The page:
Who really won Peru’s presidential election?
We will probably never know how many votes Keiko Fujimori obtained in one of Peru’s most polarized presidential elections in recent history and whether her rival, Pedro Castillo, who seems close to being declared the winner by the country’s electoral body, would have obtained the most votes in the absence of irregularities that are the object of intense dispute.
The third-time pro-business candidate, and daughter of jailed former strongman Alberto Fujimori, is running behind Pedro Castillo, the dark-horse candidate who admires Latin America’s socialist autocrats and was placed at the head of the ticket by the leader of a Marxist-Leninist organization who could not run himself for legal reasons, by a razor-thin margin in a vote count that has turned into high drama since the June 6 election.
At stake is the future of a country of 33 million people that until recently was the darling of foreign investors and the object of international praise for having reduced poverty from 58 percent to 21 percent between 2004 and 2018 through market-friendly policies and fiscal and monetary discipline. In the last few years, economic growth slowed due to the lack of new reforms, fragile institutions, political divisions that saw several presidents toppled, and the pandemic, which has killed 190,000 people and kicked ten percent of the population out of the middle class, raising by fifty percent the number of Peruvians in poverty. This context fueled the meteoric rise of Castillo, whose anti-establishment discourse and Marxist-Leninist affiliation sent millions of voters who had previously opposed Fujimori into her camp, making for a deeply contested election in which she had to publicly swear she would respect the constitution and ask forgiveness for her political conduct in recent years, particularly the obstructionism her party, which held a majority in Congress, practiced against the executive power.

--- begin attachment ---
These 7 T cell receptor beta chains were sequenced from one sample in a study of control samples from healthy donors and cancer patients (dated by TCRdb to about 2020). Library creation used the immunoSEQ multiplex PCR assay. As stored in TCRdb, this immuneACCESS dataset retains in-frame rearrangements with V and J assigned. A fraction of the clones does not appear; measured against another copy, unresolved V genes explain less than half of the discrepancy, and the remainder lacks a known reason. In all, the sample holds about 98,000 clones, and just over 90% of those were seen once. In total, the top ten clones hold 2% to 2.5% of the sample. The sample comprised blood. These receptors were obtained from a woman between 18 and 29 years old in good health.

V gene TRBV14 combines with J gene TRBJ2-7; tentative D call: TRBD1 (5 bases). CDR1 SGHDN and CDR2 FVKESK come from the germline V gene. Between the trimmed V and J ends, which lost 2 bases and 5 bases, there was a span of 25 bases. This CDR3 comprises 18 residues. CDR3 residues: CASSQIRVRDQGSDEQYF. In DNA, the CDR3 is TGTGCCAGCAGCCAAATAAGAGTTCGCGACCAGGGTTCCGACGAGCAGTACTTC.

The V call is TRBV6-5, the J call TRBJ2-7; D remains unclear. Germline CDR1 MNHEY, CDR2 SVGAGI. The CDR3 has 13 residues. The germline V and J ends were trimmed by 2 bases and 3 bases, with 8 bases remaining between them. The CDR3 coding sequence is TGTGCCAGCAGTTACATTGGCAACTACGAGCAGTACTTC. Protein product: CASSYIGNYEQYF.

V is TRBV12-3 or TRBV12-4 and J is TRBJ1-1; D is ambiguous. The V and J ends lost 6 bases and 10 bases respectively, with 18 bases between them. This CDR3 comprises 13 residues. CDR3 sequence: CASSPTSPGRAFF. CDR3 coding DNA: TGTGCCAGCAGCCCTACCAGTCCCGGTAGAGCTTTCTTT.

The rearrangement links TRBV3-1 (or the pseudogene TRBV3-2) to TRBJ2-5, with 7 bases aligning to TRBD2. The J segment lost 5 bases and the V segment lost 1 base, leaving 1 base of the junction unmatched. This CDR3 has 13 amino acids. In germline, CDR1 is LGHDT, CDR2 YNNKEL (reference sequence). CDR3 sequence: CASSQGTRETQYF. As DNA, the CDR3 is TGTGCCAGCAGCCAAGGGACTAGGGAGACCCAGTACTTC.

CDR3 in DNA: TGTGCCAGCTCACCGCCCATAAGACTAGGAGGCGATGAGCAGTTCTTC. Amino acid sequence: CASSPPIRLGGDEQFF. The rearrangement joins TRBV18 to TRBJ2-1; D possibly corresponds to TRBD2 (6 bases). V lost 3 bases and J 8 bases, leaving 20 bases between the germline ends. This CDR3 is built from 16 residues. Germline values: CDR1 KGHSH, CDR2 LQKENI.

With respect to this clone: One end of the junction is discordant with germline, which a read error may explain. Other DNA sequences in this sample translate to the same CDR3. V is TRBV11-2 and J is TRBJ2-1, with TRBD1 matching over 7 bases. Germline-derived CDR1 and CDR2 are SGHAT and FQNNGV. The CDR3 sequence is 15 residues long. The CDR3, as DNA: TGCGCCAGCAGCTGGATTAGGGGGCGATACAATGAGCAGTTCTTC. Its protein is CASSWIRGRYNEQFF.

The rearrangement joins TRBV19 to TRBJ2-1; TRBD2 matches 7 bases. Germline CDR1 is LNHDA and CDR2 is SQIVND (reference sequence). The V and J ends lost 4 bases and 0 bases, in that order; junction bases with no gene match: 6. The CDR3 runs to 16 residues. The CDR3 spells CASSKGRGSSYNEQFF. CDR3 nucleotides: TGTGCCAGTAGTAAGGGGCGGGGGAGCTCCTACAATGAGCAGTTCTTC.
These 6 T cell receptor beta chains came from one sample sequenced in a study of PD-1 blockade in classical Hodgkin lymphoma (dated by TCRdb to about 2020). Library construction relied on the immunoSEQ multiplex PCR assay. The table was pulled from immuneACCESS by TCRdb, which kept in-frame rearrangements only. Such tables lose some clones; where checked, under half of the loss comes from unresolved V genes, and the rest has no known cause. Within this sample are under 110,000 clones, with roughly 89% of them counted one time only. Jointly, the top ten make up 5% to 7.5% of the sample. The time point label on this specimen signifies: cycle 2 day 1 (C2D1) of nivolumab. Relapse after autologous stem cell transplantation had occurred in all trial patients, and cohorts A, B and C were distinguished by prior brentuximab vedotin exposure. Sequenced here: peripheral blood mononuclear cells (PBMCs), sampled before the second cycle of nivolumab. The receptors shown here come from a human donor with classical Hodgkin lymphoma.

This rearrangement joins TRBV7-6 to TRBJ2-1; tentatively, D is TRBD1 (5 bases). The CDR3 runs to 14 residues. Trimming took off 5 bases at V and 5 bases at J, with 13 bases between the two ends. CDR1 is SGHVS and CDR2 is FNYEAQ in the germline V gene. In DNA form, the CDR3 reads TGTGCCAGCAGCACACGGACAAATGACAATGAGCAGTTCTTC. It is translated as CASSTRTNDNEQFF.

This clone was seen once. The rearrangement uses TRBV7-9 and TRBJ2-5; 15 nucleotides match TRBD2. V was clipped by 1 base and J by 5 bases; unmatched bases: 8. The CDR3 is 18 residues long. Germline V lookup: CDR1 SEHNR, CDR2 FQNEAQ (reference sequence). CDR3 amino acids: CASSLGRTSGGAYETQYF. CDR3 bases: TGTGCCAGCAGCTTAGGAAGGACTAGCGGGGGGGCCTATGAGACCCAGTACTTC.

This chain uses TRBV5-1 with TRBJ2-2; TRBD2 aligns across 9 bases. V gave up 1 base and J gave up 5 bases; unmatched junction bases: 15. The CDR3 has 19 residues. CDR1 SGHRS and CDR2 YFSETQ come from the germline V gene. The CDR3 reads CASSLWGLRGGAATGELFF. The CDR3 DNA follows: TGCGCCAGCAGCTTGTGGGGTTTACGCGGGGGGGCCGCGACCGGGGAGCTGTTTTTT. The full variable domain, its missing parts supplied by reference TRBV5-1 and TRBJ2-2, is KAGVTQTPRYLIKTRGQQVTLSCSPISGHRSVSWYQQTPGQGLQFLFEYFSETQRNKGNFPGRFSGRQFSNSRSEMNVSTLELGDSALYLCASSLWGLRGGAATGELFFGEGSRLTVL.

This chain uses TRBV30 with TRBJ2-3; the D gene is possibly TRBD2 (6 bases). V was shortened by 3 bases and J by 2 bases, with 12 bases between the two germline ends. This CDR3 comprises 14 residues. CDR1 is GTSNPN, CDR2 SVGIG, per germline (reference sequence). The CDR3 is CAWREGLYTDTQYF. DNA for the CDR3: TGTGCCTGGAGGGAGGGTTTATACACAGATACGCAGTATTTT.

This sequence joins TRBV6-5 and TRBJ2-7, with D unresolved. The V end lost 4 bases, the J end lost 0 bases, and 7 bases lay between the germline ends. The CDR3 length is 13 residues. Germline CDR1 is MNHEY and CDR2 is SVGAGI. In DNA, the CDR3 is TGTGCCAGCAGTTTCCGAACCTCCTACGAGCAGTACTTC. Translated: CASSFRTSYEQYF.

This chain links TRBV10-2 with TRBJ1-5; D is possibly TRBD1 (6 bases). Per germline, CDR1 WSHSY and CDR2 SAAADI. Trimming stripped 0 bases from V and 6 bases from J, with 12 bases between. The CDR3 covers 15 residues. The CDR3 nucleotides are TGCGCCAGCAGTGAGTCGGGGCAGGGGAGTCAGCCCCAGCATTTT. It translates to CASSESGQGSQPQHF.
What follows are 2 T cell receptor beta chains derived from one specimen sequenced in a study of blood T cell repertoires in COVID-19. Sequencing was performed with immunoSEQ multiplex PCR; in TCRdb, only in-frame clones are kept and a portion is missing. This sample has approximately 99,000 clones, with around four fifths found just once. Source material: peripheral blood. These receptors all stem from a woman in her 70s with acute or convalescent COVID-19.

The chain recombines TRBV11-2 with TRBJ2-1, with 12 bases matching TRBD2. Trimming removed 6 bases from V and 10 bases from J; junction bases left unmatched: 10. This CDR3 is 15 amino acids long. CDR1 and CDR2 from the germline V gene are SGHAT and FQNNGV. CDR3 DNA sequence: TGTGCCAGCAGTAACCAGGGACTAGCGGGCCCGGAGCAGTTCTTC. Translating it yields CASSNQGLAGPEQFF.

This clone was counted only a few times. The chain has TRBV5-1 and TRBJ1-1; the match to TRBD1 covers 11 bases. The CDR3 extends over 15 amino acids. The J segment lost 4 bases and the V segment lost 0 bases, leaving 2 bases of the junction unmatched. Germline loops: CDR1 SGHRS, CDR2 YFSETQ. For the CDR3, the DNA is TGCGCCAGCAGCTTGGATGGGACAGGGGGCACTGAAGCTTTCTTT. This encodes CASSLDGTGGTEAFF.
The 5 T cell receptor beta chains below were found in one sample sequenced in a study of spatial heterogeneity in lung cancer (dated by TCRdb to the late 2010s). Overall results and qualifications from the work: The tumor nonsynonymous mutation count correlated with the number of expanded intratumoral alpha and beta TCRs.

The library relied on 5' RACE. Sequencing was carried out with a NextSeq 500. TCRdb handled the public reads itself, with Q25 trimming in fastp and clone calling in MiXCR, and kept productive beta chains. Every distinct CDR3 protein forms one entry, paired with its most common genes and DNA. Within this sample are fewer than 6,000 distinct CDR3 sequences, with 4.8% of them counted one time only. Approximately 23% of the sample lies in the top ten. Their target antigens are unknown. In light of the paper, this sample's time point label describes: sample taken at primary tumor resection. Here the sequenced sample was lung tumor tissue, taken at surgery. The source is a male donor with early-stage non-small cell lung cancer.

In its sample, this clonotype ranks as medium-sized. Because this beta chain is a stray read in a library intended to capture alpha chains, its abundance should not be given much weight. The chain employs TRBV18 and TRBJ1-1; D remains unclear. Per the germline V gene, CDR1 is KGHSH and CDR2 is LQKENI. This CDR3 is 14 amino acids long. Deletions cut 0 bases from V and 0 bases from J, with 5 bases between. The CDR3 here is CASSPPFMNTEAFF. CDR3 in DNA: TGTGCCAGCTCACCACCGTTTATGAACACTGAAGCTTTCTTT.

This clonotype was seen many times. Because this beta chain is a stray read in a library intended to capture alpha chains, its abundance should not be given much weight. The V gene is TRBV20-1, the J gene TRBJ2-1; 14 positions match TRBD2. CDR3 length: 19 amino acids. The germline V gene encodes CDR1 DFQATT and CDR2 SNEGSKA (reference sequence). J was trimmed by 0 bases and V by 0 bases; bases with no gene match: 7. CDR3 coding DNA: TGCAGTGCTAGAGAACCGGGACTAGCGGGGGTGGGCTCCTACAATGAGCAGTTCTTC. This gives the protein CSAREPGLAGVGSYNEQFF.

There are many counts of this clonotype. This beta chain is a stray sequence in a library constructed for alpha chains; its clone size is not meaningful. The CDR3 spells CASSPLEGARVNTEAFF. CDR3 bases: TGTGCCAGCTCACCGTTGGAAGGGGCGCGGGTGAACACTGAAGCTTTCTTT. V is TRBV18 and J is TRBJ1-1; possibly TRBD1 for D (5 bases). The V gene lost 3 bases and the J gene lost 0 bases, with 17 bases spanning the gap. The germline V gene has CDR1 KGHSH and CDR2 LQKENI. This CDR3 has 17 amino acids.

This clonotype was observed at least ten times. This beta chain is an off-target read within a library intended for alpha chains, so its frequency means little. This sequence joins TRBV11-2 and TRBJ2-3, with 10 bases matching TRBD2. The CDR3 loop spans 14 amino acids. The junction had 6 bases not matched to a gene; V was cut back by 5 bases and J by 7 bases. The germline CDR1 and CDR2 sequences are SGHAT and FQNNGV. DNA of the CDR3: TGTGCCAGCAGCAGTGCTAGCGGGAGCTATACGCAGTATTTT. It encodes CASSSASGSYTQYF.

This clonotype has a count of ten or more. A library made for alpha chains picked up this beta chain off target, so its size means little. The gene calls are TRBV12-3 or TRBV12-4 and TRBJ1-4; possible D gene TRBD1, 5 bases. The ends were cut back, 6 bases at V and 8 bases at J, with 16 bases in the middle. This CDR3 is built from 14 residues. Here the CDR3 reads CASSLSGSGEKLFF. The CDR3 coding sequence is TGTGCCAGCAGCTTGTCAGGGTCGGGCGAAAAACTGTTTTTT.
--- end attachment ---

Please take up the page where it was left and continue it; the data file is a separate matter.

On election night, the exit poll of a highly respected organization gave Fujimori a small lead, which was subsequently reversed in a quick count, a technique based on a sample of actual results. Soon it began to look as though Castillo’s organization, Peru Libre, had mounted a well-oiled operation to deny Fujimori, who cried foul, many votes. In the South, where Fujimori’s support is small, she was not able to field party advocates at many of the polling stations. Castillo’s organization engaged in several irregular practices in an undetermined number of stations with no opposition from Fujimori representatives. These included supplanting the official board members responsible for each station, falsifying signatures and controlling the tallies, which in several stations gave Fujimori zero votes despite the fact that in the first round of the elections she and other parties that supported her in the runoff had obtained votes.
In Lima and the North, meanwhile, where Fujimori’s support was strong, Castillo’s representatives contested the official vote tallies in scores of polling stations where she won by a large margin, ensuring that those votes would be withheld from the overall count until further review by special electoral bodies.
Both practices (the aforementioned irregularities in the South and the contested votes in Lima and the North) may well have influenced the result of the quick count, which is based on non-contested vote tallies from polling stations, and, more importantly, the result of the overall national count.
Fujimori asked the electoral body to review hundreds of thousands of votes, but in a highly suspect move, after deciding to extend the deadline for evidence to be presented, its members reversed their decision, ensuring that only a small number of votes would be reviewed. Given that Castillo is running ahead of Fujimori by just under fifty thousand votes in an election where each candidate has officially obtained nearly nine million votes, the decision ensures we will never actually know how many votes Fujimori really got.
The result is a deeply fractured country and the very real risk that Castillo, if confirmed, will keep his promise to replace the elected Congress with a constituent assembly that will write the sort of constitution that Venezuela’s Hugo Chavez, Ecuador’s Rafael Correa and Bolivia’s Evo Morales had their political stooges write for them in their day, and turn Peru’s into a socialist, state-run command economy.